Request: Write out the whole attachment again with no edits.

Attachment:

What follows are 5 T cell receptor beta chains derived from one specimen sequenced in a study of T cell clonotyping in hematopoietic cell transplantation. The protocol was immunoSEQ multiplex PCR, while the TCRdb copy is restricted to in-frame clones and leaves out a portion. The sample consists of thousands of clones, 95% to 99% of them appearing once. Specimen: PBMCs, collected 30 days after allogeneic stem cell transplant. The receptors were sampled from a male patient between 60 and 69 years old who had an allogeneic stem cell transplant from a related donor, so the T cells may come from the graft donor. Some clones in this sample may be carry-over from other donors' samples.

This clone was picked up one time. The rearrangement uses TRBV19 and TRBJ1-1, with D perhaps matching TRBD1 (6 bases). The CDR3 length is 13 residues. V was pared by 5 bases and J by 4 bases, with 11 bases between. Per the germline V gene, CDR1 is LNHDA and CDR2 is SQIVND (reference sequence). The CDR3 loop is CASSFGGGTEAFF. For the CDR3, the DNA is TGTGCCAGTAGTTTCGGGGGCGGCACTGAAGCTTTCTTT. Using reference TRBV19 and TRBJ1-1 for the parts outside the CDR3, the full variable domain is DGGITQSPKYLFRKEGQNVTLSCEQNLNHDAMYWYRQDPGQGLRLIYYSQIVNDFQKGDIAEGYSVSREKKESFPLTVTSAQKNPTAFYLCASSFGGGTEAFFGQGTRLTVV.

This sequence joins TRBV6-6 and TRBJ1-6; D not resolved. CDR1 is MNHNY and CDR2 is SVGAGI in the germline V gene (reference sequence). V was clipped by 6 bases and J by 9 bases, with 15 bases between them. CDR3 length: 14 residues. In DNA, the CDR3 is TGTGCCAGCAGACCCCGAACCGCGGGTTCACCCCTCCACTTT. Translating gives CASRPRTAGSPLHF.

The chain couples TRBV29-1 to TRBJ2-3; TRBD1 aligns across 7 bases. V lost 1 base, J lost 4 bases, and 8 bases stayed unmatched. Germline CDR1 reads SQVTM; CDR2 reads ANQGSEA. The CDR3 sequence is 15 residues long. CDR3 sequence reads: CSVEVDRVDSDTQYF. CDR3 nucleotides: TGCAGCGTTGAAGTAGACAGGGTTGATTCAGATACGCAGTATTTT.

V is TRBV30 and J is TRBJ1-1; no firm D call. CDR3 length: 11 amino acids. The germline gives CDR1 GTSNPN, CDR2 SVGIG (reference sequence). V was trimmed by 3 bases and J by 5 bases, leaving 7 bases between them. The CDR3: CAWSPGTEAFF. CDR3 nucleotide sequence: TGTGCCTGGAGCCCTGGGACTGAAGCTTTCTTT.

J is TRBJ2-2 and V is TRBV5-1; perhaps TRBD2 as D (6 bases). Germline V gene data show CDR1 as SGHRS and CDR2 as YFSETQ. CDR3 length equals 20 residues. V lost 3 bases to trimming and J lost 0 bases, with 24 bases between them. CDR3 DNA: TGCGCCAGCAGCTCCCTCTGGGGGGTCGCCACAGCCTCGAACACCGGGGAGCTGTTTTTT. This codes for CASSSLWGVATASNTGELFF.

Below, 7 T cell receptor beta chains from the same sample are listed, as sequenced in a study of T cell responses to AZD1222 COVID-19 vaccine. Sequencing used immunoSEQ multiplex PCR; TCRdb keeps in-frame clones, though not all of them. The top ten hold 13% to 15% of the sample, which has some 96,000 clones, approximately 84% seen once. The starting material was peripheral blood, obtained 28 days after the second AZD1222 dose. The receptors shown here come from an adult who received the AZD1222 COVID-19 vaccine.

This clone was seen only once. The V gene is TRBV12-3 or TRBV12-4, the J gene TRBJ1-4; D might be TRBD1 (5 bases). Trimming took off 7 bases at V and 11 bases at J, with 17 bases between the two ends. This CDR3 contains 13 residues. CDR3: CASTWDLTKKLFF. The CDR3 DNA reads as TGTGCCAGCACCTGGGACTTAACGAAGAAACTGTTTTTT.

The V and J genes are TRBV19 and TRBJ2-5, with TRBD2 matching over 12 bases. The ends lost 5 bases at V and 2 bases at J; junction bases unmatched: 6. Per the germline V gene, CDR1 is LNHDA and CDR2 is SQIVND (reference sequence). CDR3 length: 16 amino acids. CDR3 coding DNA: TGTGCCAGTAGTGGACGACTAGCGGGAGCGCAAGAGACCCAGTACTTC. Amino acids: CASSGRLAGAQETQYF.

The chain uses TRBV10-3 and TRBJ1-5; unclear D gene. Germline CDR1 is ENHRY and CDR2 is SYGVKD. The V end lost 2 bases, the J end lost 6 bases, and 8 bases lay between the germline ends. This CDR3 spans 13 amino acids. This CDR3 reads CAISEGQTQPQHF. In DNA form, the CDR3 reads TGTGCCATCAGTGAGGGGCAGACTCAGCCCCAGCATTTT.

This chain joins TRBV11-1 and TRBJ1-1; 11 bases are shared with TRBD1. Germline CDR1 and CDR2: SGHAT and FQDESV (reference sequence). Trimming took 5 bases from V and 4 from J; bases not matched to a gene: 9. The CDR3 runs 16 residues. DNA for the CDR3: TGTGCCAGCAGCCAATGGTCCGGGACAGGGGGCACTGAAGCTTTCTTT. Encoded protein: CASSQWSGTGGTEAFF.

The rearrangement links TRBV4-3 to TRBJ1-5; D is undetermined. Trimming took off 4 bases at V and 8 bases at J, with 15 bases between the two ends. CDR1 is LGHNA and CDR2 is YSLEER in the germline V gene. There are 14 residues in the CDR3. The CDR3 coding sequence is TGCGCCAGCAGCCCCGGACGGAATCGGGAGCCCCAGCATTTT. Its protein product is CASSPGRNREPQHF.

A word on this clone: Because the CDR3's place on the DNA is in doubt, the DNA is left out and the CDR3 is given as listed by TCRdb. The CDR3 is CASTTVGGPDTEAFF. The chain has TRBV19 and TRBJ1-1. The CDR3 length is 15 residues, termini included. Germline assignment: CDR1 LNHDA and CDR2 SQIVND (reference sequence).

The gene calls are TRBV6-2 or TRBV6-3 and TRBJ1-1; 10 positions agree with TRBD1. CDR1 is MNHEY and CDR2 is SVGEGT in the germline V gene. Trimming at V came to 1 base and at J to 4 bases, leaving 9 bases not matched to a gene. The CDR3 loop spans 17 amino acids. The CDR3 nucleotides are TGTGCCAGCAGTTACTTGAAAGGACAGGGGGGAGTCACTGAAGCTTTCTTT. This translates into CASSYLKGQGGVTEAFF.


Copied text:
What follows are 5 T cell receptor beta chains derived from one specimen sequenced in a study of T cell clonotyping in hematopoietic cell transplantation. The protocol was immunoSEQ multiplex PCR, while the TCRdb copy is restricted to in-frame clones and leaves out a portion. The sample consists of thousands of clones, 95% to 99% of them appearing once. Specimen: PBMCs, collected 30 days after allogeneic stem cell transplant. The receptors were sampled from a male patient between 60 and 69 years old who had an allogeneic stem cell transplant from a related donor, so the T cells may come from the graft donor. Some clones in this sample may be carry-over from other donors' samples.

This clone was picked up one time. The rearrangement uses TRBV19 and TRBJ1-1, with D perhaps matching TRBD1 (6 bases). The CDR3 length is 13 residues. V was pared by 5 bases and J by 4 bases, with 11 bases between. Per the germline V gene, CDR1 is LNHDA and CDR2 is SQIVND (reference sequence). The CDR3 loop is CASSFGGGTEAFF. For the CDR3, the DNA is TGTGCCAGTAGTTTCGGGGGCGGCACTGAAGCTTTCTTT. Using reference TRBV19 and TRBJ1-1 for the parts outside the CDR3, the full variable domain is DGGITQSPKYLFRKEGQNVTLSCEQNLNHDAMYWYRQDPGQGLRLIYYSQIVNDFQKGDIAEGYSVSREKKESFPLTVTSAQKNPTAFYLCASSFGGGTEAFFGQGTRLTVV.

This sequence joins TRBV6-6 and TRBJ1-6; D not resolved. CDR1 is MNHNY and CDR2 is SVGAGI in the germline V gene (reference sequence). V was clipped by 6 bases and J by 9 bases, with 15 bases between them. CDR3 length: 14 residues. In DNA, the CDR3 is TGTGCCAGCAGACCCCGAACCGCGGGTTCACCCCTCCACTTT. Translating gives CASRPRTAGSPLHF.

The chain couples TRBV29-1 to TRBJ2-3; TRBD1 aligns across 7 bases. V lost 1 base, J lost 4 bases, and 8 bases stayed unmatched. Germline CDR1 reads SQVTM; CDR2 reads ANQGSEA. The CDR3 sequence is 15 residues long. CDR3 sequence reads: CSVEVDRVDSDTQYF. CDR3 nucleotides: TGCAGCGTTGAAGTAGACAGGGTTGATTCAGATACGCAGTATTTT.

V is TRBV30 and J is TRBJ1-1; no firm D call. CDR3 length: 11 amino acids. The germline gives CDR1 GTSNPN, CDR2 SVGIG (reference sequence). V was trimmed by 3 bases and J by 5 bases, leaving 7 bases between them. The CDR3: CAWSPGTEAFF. CDR3 nucleotide sequence: TGTGCCTGGAGCCCTGGGACTGAAGCTTTCTTT.

J is TRBJ2-2 and V is TRBV5-1; perhaps TRBD2 as D (6 bases). Germline V gene data show CDR1 as SGHRS and CDR2 as YFSETQ. CDR3 length equals 20 residues. V lost 3 bases to trimming and J lost 0 bases, with 24 bases between them. CDR3 DNA: TGCGCCAGCAGCTCCCTCTGGGGGGTCGCCACAGCCTCGAACACCGGGGAGCTGTTTTTT. This codes for CASSSLWGVATASNTGELFF.

Below, 7 T cell receptor beta chains from the same sample are listed, as sequenced in a study of T cell responses to AZD1222 COVID-19 vaccine. Sequencing used immunoSEQ multiplex PCR; TCRdb keeps in-frame clones, though not all of them. The top ten hold 13% to 15% of the sample, which has some 96,000 clones, approximately 84% seen once. The starting material was peripheral blood, obtained 28 days after the second AZD1222 dose. The receptors shown here come from an adult who received the AZD1222 COVID-19 vaccine.

This clone was seen only once. The V gene is TRBV12-3 or TRBV12-4, the J gene TRBJ1-4; D might be TRBD1 (5 bases). Trimming took off 7 bases at V and 11 bases at J, with 17 bases between the two ends. This CDR3 contains 13 residues. CDR3: CASTWDLTKKLFF. The CDR3 DNA reads as TGTGCCAGCACCTGGGACTTAACGAAGAAACTGTTTTTT.

The V and J genes are TRBV19 and TRBJ2-5, with TRBD2 matching over 12 bases. The ends lost 5 bases at V and 2 bases at J; junction bases unmatched: 6. Per the germline V gene, CDR1 is LNHDA and CDR2 is SQIVND (reference sequence). CDR3 length: 16 amino acids. CDR3 coding DNA: TGTGCCAGTAGTGGACGACTAGCGGGAGCGCAAGAGACCCAGTACTTC. Amino acids: CASSGRLAGAQETQYF.

The chain uses TRBV10-3 and TRBJ1-5; unclear D gene. Germline CDR1 is ENHRY and CDR2 is SYGVKD. The V end lost 2 bases, the J end lost 6 bases, and 8 bases lay between the germline ends. This CDR3 spans 13 amino acids. This CDR3 reads CAISEGQTQPQHF. In DNA form, the CDR3 reads TGTGCCATCAGTGAGGGGCAGACTCAGCCCCAGCATTTT.

This chain joins TRBV11-1 and TRBJ1-1; 11 bases are shared with TRBD1. Germline CDR1 and CDR2: SGHAT and FQDESV (reference sequence). Trimming took 5 bases from V and 4 from J; bases not matched to a gene: 9. The CDR3 runs 16 residues. DNA for the CDR3: TGTGCCAGCAGCCAATGGTCCGGGACAGGGGGCACTGAAGCTTTCTTT. Encoded protein: CASSQWSGTGGTEAFF.

The rearrangement links TRBV4-3 to TRBJ1-5; D is undetermined. Trimming took off 4 bases at V and 8 bases at J, with 15 bases between the two ends. CDR1 is LGHNA and CDR2 is YSLEER in the germline V gene. There are 14 residues in the CDR3. The CDR3 coding sequence is TGCGCCAGCAGCCCCGGACGGAATCGGGAGCCCCAGCATTTT. Its protein product is CASSPGRNREPQHF.

A word on this clone: Because the CDR3's place on the DNA is in doubt, the DNA is left out and the CDR3 is given as listed by TCRdb. The CDR3 is CASTTVGGPDTEAFF. The chain has TRBV19 and TRBJ1-1. The CDR3 length is 15 residues, termini included. Germline assignment: CDR1 LNHDA and CDR2 SQIVND (reference sequence).

The gene calls are TRBV6-2 or TRBV6-3 and TRBJ1-1; 10 positions agree with TRBD1. CDR1 is MNHEY and CDR2 is SVGEGT in the germline V gene. Trimming at V came to 1 base and at J to 4 bases, leaving 9 bases not matched to a gene. The CDR3 loop spans 17 amino acids. The CDR3 nucleotides are TGTGCCAGCAGTTACTTGAAAGGACAGGGGGGAGTCACTGAAGCTTTCTTT. This translates into CASSYLKGQGGVTEAFF.